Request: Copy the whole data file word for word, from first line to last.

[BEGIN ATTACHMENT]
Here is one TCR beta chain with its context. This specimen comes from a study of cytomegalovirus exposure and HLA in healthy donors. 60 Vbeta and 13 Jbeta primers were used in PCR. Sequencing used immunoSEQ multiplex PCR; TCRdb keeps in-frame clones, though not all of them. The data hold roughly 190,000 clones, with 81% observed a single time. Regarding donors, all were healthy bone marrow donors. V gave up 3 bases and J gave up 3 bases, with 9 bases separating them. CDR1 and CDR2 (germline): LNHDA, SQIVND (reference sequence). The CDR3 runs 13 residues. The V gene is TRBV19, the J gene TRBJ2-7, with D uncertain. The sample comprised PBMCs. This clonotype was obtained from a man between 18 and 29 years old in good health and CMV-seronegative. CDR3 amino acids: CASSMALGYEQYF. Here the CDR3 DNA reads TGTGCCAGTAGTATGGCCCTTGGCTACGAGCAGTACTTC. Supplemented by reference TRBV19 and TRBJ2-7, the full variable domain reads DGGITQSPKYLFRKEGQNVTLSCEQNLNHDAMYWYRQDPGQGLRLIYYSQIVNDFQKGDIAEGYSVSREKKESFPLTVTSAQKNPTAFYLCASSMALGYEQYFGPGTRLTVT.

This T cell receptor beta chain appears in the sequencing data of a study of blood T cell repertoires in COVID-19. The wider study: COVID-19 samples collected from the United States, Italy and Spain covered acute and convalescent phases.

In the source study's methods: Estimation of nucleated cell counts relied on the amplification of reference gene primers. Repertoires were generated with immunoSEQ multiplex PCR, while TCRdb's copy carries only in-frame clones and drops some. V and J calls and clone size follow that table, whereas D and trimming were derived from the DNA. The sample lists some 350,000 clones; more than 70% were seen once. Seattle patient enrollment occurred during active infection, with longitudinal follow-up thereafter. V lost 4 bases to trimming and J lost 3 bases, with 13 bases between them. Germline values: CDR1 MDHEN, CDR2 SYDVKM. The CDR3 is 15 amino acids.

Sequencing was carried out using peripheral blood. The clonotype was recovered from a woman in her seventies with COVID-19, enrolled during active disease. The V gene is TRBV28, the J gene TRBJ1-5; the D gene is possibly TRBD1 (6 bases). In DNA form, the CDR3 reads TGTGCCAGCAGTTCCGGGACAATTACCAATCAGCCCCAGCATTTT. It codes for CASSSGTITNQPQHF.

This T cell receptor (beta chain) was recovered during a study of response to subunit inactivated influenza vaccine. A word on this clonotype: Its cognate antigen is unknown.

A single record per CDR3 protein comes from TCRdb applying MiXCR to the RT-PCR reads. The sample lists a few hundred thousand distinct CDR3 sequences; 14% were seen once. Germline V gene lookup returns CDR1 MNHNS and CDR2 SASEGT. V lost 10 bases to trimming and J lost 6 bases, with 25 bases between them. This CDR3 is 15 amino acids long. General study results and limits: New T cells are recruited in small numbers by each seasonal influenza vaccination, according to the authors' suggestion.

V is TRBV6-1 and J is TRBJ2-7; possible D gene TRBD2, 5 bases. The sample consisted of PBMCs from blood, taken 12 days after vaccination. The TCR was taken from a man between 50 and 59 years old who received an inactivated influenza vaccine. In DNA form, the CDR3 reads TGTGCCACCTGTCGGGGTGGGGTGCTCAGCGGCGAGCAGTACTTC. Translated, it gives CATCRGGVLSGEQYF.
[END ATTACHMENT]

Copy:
Here is one TCR beta chain with its context. This specimen comes from a study of cytomegalovirus exposure and HLA in healthy donors. 60 Vbeta and 13 Jbeta primers were used in PCR. Sequencing used immunoSEQ multiplex PCR; TCRdb keeps in-frame clones, though not all of them. The data hold roughly 190,000 clones, with 81% observed a single time. Regarding donors, all were healthy bone marrow donors. V gave up 3 bases and J gave up 3 bases, with 9 bases separating them. CDR1 and CDR2 (germline): LNHDA, SQIVND (reference sequence). The CDR3 runs 13 residues. The V gene is TRBV19, the J gene TRBJ2-7, with D uncertain. The sample comprised PBMCs. This clonotype was obtained from a man between 18 and 29 years old in good health and CMV-seronegative. CDR3 amino acids: CASSMALGYEQYF. Here the CDR3 DNA reads TGTGCCAGTAGTATGGCCCTTGGCTACGAGCAGTACTTC. Supplemented by reference TRBV19 and TRBJ2-7, the full variable domain reads DGGITQSPKYLFRKEGQNVTLSCEQNLNHDAMYWYRQDPGQGLRLIYYSQIVNDFQKGDIAEGYSVSREKKESFPLTVTSAQKNPTAFYLCASSMALGYEQYFGPGTRLTVT.

This T cell receptor beta chain appears in the sequencing data of a study of blood T cell repertoires in COVID-19. The wider study: COVID-19 samples collected from the United States, Italy and Spain covered acute and convalescent phases.

In the source study's methods: Estimation of nucleated cell counts relied on the amplification of reference gene primers. Repertoires were generated with immunoSEQ multiplex PCR, while TCRdb's copy carries only in-frame clones and drops some. V and J calls and clone size follow that table, whereas D and trimming were derived from the DNA. The sample lists some 350,000 clones; more than 70% were seen once. Seattle patient enrollment occurred during active infection, with longitudinal follow-up thereafter. V lost 4 bases to trimming and J lost 3 bases, with 13 bases between them. Germline values: CDR1 MDHEN, CDR2 SYDVKM. The CDR3 is 15 amino acids.

Sequencing was carried out using peripheral blood. The clonotype was recovered from a woman in her seventies with COVID-19, enrolled during active disease. The V gene is TRBV28, the J gene TRBJ1-5; the D gene is possibly TRBD1 (6 bases). In DNA form, the CDR3 reads TGTGCCAGCAGTTCCGGGACAATTACCAATCAGCCCCAGCATTTT. It codes for CASSSGTITNQPQHF.

This T cell receptor (beta chain) was recovered during a study of response to subunit inactivated influenza vaccine. A word on this clonotype: Its cognate antigen is unknown.

A single record per CDR3 protein comes from TCRdb applying MiXCR to the RT-PCR reads. The sample lists a few hundred thousand distinct CDR3 sequences; 14% were seen once. Germline V gene lookup returns CDR1 MNHNS and CDR2 SASEGT. V lost 10 bases to trimming and J lost 6 bases, with 25 bases between them. This CDR3 is 15 amino acids long. General study results and limits: New T cells are recruited in small numbers by each seasonal influenza vaccination, according to the authors' suggestion.

V is TRBV6-1 and J is TRBJ2-7; possible D gene TRBD2, 5 bases. The sample consisted of PBMCs from blood, taken 12 days after vaccination. The TCR was taken from a man between 50 and 59 years old who received an inactivated influenza vaccine. In DNA form, the CDR3 reads TGTGCCACCTGTCGGGGTGGGGTGCTCAGCGGCGAGCAGTACTTC. Translated, it gives CATCRGGVLSGEQYF.